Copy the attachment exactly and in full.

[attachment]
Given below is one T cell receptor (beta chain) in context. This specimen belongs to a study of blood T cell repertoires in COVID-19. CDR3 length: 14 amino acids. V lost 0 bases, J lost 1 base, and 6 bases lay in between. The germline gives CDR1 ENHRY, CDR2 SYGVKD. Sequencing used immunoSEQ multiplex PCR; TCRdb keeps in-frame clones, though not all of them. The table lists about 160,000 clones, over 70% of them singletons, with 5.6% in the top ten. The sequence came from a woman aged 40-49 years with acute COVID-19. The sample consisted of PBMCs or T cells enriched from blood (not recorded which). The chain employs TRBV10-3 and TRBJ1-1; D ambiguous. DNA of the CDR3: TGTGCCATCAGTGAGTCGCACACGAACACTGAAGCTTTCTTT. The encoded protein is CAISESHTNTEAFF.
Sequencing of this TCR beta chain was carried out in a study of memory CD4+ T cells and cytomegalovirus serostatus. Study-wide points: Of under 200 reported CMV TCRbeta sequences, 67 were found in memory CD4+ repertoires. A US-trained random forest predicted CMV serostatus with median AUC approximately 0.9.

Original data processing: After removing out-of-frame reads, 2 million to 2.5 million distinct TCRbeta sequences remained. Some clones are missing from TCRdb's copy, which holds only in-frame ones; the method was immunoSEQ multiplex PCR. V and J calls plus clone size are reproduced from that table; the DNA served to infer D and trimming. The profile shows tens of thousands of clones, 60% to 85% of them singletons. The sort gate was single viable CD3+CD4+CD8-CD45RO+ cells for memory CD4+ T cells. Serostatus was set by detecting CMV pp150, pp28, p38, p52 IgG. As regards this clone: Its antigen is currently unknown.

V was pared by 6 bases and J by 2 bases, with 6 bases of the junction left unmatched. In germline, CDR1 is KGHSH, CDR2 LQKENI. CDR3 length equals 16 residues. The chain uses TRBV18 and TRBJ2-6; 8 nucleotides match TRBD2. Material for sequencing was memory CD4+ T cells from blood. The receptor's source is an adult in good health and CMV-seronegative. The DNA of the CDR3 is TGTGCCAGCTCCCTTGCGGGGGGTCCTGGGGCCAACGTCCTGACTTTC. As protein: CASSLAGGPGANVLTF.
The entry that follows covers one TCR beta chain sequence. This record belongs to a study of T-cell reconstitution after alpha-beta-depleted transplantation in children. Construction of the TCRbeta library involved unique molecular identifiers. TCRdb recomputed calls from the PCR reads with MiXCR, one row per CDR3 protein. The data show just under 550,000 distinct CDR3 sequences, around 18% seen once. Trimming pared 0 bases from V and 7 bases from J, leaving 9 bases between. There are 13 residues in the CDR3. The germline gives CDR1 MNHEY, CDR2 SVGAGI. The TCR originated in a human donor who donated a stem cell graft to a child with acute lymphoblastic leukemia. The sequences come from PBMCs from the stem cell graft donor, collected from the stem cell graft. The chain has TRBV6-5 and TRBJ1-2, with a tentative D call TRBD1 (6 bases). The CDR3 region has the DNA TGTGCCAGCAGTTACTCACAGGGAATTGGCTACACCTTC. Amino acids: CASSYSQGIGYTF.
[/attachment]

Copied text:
Given below is one T cell receptor (beta chain) in context. This specimen belongs to a study of blood T cell repertoires in COVID-19. CDR3 length: 14 amino acids. V lost 0 bases, J lost 1 base, and 6 bases lay in between. The germline gives CDR1 ENHRY, CDR2 SYGVKD. Sequencing used immunoSEQ multiplex PCR; TCRdb keeps in-frame clones, though not all of them. The table lists about 160,000 clones, over 70% of them singletons, with 5.6% in the top ten. The sequence came from a woman aged 40-49 years with acute COVID-19. The sample consisted of PBMCs or T cells enriched from blood (not recorded which). The chain employs TRBV10-3 and TRBJ1-1; D ambiguous. DNA of the CDR3: TGTGCCATCAGTGAGTCGCACACGAACACTGAAGCTTTCTTT. The encoded protein is CAISESHTNTEAFF.
Sequencing of this TCR beta chain was carried out in a study of memory CD4+ T cells and cytomegalovirus serostatus. Study-wide points: Of under 200 reported CMV TCRbeta sequences, 67 were found in memory CD4+ repertoires. A US-trained random forest predicted CMV serostatus with median AUC approximately 0.9.

Original data processing: After removing out-of-frame reads, 2 million to 2.5 million distinct TCRbeta sequences remained. Some clones are missing from TCRdb's copy, which holds only in-frame ones; the method was immunoSEQ multiplex PCR. V and J calls plus clone size are reproduced from that table; the DNA served to infer D and trimming. The profile shows tens of thousands of clones, 60% to 85% of them singletons. The sort gate was single viable CD3+CD4+CD8-CD45RO+ cells for memory CD4+ T cells. Serostatus was set by detecting CMV pp150, pp28, p38, p52 IgG. As regards this clone: Its antigen is currently unknown.

V was pared by 6 bases and J by 2 bases, with 6 bases of the junction left unmatched. In germline, CDR1 is KGHSH, CDR2 LQKENI. CDR3 length equals 16 residues. The chain uses TRBV18 and TRBJ2-6; 8 nucleotides match TRBD2. Material for sequencing was memory CD4+ T cells from blood. The receptor's source is an adult in good health and CMV-seronegative. The DNA of the CDR3 is TGTGCCAGCTCCCTTGCGGGGGGTCCTGGGGCCAACGTCCTGACTTTC. As protein: CASSLAGGPGANVLTF.
The entry that follows covers one TCR beta chain sequence. This record belongs to a study of T-cell reconstitution after alpha-beta-depleted transplantation in children. Construction of the TCRbeta library involved unique molecular identifiers. TCRdb recomputed calls from the PCR reads with MiXCR, one row per CDR3 protein. The data show just under 550,000 distinct CDR3 sequences, around 18% seen once. Trimming pared 0 bases from V and 7 bases from J, leaving 9 bases between. There are 13 residues in the CDR3. The germline gives CDR1 MNHEY, CDR2 SVGAGI. The TCR originated in a human donor who donated a stem cell graft to a child with acute lymphoblastic leukemia. The sequences come from PBMCs from the stem cell graft donor, collected from the stem cell graft. The chain has TRBV6-5 and TRBJ1-2, with a tentative D call TRBD1 (6 bases). The CDR3 region has the DNA TGTGCCAGCAGTTACTCACAGGGAATTGGCTACACCTTC. Amino acids: CASSYSQGIGYTF.